United Kingdom Personal Tax at a glance – June 2022

These emails are designed for individuals with interest in United Kingdom taxation. We aim to keep the points short and sweet, and to merely list snippets of relevant but easy to read information.

June 2022

  1. Unlike in countries such as the US, the UK treats spouses as separate entities and taxes them as individuals. It is not possible to file a joint tax return in the UK.
  2. In 1696 in England, William III introduced the infamous Window tax, taxing houses based on the number of windows they had.
  3. Expat residents must pay the same rates of tax as British nationals.
  4. In some cases, foreigners who live in the UK but have their permanent home (‘domicile’) outside the country may not have to pay tax in the UK on foreign income.
  5. In the UK, there is a £2,000 dividend allowance each year. You therefore only pay tax on dividend income above the allowance.
  6. In 1966, The Beatles released the song “Taxman” which attacked the high levels of progressive tax taken by the British Labour Government of Harold Wilson.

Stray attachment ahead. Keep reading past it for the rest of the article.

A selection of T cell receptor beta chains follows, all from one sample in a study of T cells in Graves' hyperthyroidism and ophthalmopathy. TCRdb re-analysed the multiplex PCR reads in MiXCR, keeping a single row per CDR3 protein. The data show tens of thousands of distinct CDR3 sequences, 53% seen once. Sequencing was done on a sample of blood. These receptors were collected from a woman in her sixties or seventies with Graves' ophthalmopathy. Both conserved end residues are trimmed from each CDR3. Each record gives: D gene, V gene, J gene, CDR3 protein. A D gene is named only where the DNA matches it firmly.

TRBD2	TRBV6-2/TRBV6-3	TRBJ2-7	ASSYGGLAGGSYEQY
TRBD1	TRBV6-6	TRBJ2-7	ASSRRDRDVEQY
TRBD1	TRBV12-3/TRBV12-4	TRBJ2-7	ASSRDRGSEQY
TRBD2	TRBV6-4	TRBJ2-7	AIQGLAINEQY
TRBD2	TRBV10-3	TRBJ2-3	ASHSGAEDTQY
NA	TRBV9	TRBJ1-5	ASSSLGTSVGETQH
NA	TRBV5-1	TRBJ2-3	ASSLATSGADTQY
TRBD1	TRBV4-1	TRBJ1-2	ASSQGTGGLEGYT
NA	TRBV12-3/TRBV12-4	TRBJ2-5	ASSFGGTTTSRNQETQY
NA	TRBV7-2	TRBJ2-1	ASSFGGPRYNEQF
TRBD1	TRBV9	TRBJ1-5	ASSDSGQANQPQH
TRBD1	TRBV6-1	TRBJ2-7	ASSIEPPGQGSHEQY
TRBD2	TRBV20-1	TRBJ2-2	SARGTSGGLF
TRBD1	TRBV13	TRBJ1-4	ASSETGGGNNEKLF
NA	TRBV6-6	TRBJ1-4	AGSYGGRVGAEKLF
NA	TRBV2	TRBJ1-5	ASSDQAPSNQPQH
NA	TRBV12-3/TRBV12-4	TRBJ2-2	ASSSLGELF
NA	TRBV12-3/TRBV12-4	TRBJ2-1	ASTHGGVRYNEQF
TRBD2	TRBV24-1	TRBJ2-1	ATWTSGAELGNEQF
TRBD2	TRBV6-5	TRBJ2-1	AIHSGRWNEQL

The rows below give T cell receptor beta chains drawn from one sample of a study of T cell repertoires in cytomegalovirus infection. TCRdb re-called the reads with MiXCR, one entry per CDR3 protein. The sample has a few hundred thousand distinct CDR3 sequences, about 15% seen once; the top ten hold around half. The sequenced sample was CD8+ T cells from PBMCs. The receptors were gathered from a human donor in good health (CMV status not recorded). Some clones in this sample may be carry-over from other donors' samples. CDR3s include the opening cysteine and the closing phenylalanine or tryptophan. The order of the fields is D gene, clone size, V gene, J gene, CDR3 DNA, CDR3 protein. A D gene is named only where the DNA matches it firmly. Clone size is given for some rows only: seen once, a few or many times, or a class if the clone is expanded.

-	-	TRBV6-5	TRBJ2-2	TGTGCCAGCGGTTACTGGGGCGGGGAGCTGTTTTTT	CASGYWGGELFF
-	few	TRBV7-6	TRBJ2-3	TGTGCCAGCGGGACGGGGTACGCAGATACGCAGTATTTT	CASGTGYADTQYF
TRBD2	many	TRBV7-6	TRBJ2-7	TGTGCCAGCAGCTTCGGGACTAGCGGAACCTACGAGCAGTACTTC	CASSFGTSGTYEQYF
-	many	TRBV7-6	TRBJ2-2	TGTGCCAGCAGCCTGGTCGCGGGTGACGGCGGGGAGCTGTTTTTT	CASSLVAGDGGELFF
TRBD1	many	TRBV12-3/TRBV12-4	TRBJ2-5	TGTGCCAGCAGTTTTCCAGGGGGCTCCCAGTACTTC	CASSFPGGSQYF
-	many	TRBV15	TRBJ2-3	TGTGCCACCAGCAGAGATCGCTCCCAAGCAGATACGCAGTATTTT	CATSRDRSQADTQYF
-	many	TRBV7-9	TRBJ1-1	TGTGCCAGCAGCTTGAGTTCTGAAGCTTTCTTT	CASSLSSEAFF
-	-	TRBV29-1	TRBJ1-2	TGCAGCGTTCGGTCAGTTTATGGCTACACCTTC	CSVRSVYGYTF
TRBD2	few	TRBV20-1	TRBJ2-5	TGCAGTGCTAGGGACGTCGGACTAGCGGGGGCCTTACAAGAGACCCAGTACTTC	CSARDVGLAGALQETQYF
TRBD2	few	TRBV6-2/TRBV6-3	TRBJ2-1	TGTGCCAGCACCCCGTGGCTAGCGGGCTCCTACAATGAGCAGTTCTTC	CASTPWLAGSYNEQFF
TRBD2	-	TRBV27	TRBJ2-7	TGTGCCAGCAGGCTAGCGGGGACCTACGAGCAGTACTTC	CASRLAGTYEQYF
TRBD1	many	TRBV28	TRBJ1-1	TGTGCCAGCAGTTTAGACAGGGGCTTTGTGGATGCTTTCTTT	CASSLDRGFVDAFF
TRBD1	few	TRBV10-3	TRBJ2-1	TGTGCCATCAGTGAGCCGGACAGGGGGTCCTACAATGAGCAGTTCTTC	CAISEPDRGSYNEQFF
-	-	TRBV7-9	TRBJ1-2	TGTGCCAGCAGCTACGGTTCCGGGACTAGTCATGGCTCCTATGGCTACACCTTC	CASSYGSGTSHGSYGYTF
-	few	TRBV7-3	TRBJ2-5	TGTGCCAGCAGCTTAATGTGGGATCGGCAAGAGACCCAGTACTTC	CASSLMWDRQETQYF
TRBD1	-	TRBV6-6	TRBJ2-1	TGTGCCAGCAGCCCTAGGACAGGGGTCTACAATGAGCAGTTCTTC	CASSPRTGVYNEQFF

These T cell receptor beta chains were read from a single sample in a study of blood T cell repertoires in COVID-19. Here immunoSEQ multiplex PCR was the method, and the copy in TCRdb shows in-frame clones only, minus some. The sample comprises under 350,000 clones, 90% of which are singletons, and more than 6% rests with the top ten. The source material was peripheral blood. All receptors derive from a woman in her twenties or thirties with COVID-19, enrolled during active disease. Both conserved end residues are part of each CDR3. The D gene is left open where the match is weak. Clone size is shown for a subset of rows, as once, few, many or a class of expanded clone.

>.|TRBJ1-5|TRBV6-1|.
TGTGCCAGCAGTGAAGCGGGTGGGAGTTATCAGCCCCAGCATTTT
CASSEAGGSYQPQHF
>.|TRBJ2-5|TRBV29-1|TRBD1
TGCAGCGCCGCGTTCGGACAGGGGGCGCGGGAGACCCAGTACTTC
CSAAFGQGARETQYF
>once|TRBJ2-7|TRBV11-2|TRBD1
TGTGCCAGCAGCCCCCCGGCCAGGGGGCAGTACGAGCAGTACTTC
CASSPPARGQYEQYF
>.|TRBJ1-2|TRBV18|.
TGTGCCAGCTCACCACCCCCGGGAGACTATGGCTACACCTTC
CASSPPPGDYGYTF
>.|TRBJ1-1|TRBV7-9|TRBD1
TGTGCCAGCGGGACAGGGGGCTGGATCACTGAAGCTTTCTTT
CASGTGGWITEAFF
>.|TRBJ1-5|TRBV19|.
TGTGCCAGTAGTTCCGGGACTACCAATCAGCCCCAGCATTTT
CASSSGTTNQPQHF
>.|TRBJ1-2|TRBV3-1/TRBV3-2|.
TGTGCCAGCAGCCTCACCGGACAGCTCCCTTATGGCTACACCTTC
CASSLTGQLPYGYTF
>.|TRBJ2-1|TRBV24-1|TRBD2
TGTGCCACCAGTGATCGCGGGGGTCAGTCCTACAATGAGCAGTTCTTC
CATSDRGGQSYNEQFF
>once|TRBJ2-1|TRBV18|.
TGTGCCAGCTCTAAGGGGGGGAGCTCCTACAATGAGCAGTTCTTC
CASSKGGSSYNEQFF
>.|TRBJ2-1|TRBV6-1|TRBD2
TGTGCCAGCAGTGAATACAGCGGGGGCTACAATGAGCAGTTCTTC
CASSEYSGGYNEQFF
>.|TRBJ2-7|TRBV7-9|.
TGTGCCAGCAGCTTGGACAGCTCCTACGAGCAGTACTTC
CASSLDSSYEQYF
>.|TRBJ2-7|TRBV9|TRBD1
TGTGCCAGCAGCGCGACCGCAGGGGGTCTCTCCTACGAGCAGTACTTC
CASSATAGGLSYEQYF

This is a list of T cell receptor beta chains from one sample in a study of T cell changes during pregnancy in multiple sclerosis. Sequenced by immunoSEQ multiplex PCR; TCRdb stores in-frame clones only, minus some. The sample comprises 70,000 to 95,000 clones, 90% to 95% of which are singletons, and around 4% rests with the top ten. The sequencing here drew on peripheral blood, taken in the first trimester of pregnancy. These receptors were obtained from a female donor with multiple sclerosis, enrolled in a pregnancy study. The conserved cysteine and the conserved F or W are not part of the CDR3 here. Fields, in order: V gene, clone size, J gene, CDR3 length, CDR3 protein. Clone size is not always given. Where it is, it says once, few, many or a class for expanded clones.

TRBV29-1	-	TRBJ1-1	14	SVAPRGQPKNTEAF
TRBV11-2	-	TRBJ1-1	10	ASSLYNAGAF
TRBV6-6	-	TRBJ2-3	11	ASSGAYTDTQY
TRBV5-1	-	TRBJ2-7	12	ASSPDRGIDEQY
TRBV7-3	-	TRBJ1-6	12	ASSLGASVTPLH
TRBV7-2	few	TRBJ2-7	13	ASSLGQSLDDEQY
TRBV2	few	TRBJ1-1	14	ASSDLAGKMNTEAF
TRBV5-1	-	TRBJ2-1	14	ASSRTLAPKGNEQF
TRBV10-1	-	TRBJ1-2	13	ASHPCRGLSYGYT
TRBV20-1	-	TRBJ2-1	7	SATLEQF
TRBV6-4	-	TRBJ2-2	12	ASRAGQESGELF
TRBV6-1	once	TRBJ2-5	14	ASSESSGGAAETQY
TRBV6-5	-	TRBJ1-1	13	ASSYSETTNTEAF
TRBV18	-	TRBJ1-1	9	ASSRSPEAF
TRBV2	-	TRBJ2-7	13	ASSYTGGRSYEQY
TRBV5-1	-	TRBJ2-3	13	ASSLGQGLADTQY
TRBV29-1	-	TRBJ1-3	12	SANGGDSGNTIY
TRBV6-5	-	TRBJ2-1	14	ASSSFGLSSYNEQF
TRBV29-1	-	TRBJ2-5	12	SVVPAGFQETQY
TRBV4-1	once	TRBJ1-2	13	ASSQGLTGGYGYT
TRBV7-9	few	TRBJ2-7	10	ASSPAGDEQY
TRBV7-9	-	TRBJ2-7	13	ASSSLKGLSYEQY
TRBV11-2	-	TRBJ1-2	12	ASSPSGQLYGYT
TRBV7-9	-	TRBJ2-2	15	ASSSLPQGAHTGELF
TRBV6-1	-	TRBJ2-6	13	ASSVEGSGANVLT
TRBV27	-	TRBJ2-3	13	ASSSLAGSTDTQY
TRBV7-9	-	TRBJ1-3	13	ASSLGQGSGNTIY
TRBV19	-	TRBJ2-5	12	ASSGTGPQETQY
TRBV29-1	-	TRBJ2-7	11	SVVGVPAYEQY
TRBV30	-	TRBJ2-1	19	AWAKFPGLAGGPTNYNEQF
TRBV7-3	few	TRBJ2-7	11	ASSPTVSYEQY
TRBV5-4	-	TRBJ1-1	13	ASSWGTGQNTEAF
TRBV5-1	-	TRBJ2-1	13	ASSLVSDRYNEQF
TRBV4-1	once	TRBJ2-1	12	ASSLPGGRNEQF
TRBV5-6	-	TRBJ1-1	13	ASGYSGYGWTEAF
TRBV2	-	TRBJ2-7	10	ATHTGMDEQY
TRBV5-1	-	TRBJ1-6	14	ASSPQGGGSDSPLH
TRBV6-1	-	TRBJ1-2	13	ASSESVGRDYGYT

7. There are three marginal income tax bands, the first 20% basic rate, the second 40% higher rate and the third 45% additional rate, if you live in England, Wales, or Northern Ireland during the 2021/22 tax year.
  8. It’s recorded that there were approximately 87 thousand Australian nationals residing in the United Kingdom in 2021.
  9. Income tax was introduced by William Pitt the Younger in 1799. The introduction of tax allowed Britain to fund the struggle against the French Revolutionary War.
  10. All UK residents are entitled to open an individual savings account (ISA) and contribute up to £20k each tax year. An ISA is a tax-free savings or investment account shielding your investment from income tax, tax on dividends and capital gains tax.

This message is not given in the form of an opinion, legal opinion or tax advice. If any of the information provided is of interest or relevance to you or your company we would strongly recommend you contact us or another qualified professional for specific advice. 

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